Up until now I have been using a self-signed certificate for securing and encrypting areas of my website that I wish to keep away from prying eyes. However, I found that I wasn’t able to stream media that I have contained within these HTTPS’d directories to VLC. I think VLC refuses to connect to sites with a self-signed certificate, but I am not 100% sure on that – it may be the case that I didn’t realise I had to place some certificates somewhere. In any case, this lack of connectivity, and thus streaming, was my main motivation in procuring a real, signed SSL certificate. But of course, I couldn’t deal with paying for it!

I found a free SSL CA in the form of StartSSL (another one I found is CAcert, but I didn’t end up using them). Unfortunately their FAQ and installation steps aren’t that great, which is why I am going to try and break it down nice and easy!

To start using StartSSL is relatively simple. Simply click Sign Up and enter the few details that the site requests. Next, you’ll be brought to a page that requests a verification code that has been sent to the email that you signed up with. After entering it you’re normally told that you have to wait 6 hours or less for your account to be verified. I found it took much less time than that. After your account is verified, and you enter the code, your browser (in my case, Safari) will download a .crt file. This certificate is very important! It is your login to the StartSSL control panel. As soon as it’s downloaded, double-click it. Keychain Access will now prompt you to install the certificate – do it!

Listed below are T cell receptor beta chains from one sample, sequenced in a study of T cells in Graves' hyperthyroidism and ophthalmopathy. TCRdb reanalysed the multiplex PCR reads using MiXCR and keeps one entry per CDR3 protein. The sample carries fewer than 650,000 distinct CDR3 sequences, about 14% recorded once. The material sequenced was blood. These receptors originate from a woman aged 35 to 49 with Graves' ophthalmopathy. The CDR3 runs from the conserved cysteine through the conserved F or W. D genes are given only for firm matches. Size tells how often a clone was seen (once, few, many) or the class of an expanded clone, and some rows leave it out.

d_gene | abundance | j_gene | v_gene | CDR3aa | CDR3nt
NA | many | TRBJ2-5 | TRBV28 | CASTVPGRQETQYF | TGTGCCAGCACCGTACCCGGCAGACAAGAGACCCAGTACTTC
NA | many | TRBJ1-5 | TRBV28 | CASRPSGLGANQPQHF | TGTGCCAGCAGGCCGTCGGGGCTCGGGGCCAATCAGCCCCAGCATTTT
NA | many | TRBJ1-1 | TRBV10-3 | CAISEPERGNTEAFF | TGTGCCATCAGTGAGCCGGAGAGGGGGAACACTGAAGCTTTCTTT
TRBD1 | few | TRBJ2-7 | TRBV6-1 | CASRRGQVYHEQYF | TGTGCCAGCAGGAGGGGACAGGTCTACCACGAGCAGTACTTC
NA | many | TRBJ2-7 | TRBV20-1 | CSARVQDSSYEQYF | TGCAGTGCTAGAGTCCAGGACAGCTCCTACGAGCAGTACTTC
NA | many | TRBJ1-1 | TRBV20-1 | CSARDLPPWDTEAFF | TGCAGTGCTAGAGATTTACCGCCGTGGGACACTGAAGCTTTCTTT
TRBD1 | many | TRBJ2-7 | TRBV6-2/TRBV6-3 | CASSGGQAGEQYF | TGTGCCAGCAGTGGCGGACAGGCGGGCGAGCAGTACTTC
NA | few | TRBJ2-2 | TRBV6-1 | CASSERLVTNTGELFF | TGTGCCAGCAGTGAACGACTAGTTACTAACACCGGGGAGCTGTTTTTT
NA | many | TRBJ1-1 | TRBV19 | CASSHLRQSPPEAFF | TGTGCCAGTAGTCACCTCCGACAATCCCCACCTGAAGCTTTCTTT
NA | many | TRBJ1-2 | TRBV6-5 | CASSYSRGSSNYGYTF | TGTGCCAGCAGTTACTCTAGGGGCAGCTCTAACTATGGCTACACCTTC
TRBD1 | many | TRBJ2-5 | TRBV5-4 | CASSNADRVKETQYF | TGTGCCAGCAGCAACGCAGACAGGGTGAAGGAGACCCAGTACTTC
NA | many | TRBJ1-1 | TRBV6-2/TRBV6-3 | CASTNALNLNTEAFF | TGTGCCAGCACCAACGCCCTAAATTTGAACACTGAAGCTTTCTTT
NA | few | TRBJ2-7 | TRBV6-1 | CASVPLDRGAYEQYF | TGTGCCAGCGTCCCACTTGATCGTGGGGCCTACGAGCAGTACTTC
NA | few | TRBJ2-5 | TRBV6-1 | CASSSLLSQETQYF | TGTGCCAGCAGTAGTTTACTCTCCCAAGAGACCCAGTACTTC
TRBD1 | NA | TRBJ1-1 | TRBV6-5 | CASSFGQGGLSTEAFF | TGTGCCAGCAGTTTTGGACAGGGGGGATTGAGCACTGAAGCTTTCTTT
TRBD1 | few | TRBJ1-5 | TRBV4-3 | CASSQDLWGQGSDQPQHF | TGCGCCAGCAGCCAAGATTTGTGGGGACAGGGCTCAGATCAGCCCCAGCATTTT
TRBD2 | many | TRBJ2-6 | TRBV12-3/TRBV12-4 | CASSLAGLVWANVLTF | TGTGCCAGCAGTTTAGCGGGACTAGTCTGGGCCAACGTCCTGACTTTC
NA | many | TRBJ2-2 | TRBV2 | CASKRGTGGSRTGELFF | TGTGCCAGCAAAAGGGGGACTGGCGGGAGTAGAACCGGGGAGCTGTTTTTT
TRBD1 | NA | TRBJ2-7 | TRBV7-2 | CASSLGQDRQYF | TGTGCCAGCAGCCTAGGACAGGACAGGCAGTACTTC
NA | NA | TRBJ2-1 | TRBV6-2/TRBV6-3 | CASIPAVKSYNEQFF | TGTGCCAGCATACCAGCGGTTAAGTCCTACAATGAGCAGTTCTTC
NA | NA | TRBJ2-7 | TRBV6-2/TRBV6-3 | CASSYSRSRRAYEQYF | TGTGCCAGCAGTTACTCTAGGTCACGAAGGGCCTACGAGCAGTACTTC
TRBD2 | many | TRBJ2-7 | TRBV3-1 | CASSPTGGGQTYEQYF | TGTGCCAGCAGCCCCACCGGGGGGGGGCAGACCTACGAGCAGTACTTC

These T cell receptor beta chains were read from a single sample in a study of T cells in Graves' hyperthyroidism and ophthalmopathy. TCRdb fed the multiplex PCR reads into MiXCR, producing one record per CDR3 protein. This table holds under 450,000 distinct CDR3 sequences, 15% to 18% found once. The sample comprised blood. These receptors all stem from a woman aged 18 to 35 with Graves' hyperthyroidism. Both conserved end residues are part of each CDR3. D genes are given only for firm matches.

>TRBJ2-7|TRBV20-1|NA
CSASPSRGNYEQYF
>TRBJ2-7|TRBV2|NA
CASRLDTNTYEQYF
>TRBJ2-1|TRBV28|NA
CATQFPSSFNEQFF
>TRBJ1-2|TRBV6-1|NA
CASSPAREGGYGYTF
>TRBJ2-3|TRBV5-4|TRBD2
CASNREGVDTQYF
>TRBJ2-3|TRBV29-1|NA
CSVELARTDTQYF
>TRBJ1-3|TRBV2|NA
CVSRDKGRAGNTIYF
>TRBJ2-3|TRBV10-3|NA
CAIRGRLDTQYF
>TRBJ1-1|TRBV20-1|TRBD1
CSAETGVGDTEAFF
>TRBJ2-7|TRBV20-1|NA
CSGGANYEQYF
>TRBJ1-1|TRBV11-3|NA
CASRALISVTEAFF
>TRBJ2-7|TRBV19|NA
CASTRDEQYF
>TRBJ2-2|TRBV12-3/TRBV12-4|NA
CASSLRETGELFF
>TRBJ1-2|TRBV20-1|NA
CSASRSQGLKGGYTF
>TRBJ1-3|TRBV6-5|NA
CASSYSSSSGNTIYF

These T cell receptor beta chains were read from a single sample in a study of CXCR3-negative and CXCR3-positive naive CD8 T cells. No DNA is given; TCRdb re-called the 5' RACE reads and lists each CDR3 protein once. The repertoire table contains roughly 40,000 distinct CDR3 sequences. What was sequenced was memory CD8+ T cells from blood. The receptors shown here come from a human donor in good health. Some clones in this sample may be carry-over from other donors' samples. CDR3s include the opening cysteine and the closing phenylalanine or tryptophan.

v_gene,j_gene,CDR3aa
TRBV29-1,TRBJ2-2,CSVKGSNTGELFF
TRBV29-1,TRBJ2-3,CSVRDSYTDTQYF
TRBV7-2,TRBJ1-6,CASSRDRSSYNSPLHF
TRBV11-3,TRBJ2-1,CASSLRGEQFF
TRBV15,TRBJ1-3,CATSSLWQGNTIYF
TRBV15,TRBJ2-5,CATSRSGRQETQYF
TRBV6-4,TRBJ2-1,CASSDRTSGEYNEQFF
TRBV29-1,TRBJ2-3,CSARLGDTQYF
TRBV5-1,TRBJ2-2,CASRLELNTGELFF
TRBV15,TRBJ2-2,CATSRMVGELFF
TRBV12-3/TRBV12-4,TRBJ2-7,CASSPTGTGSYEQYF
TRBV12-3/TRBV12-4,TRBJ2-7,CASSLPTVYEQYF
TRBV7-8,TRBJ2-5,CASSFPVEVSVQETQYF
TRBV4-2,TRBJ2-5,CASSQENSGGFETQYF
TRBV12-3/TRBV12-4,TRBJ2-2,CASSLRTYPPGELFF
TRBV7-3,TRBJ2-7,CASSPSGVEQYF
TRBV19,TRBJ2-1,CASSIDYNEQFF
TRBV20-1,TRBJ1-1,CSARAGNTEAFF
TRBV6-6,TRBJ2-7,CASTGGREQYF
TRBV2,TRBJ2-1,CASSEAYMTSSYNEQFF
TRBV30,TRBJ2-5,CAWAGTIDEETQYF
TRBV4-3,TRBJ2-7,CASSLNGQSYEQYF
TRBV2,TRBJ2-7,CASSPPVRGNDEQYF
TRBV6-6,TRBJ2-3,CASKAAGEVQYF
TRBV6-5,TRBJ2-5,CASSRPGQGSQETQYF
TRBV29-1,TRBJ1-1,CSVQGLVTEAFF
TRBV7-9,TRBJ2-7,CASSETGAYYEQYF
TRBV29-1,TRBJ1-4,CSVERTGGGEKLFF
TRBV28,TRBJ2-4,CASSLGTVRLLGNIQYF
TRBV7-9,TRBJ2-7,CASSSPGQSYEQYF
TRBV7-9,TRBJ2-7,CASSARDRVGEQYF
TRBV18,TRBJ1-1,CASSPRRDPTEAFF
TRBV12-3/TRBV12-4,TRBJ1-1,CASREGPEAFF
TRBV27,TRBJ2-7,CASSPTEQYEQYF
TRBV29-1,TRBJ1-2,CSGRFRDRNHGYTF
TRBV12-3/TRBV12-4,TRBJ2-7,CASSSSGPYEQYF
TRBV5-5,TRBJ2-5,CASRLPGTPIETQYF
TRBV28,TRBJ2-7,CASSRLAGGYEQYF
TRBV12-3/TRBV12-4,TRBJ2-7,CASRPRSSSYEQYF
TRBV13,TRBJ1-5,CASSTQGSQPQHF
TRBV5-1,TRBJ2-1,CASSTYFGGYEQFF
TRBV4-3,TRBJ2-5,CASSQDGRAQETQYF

Safari 5.1 (or the site) has a bug whereupon the browser will crash when you try to access the control panel even though you have the correct authentication details. In order to overcome this, you must use a different browser. The simplest one to use is Google Chrome as it pulls the certificate data directly from Keychain, but in an email exchange, I was informed by StartSSL that Chrome “has other issues”. The only browser that seems to work perfectly is Firefox. However, the certificate and private key must be imported into Firefox in the form of a .p12 file.

In order to get this .p12 file, go into Keychain Access, select the login keychain, and the All Items category. Now select the certificate you downloaded from the site and installed (its name will be the email address you used) and your private key (probably called “key from www.startssl.com”. With only these two items selected, right-click on one of them and select “Export 2 items…”. Make sure the File Format is Personal Information Exchange (.p12). Put in whatever password you like for exportation and then enter your admin password. Now in Firefox go to Preferences –> Advanced –> Encryption –> View Certificates. Make sure you’re on the “Your Certificates” tab. Now click “Import…”. Select the .p12 file you created and enter the password you chose when you exported it. It’s now imported and you can now use Firefox to access the StartSSL control panel!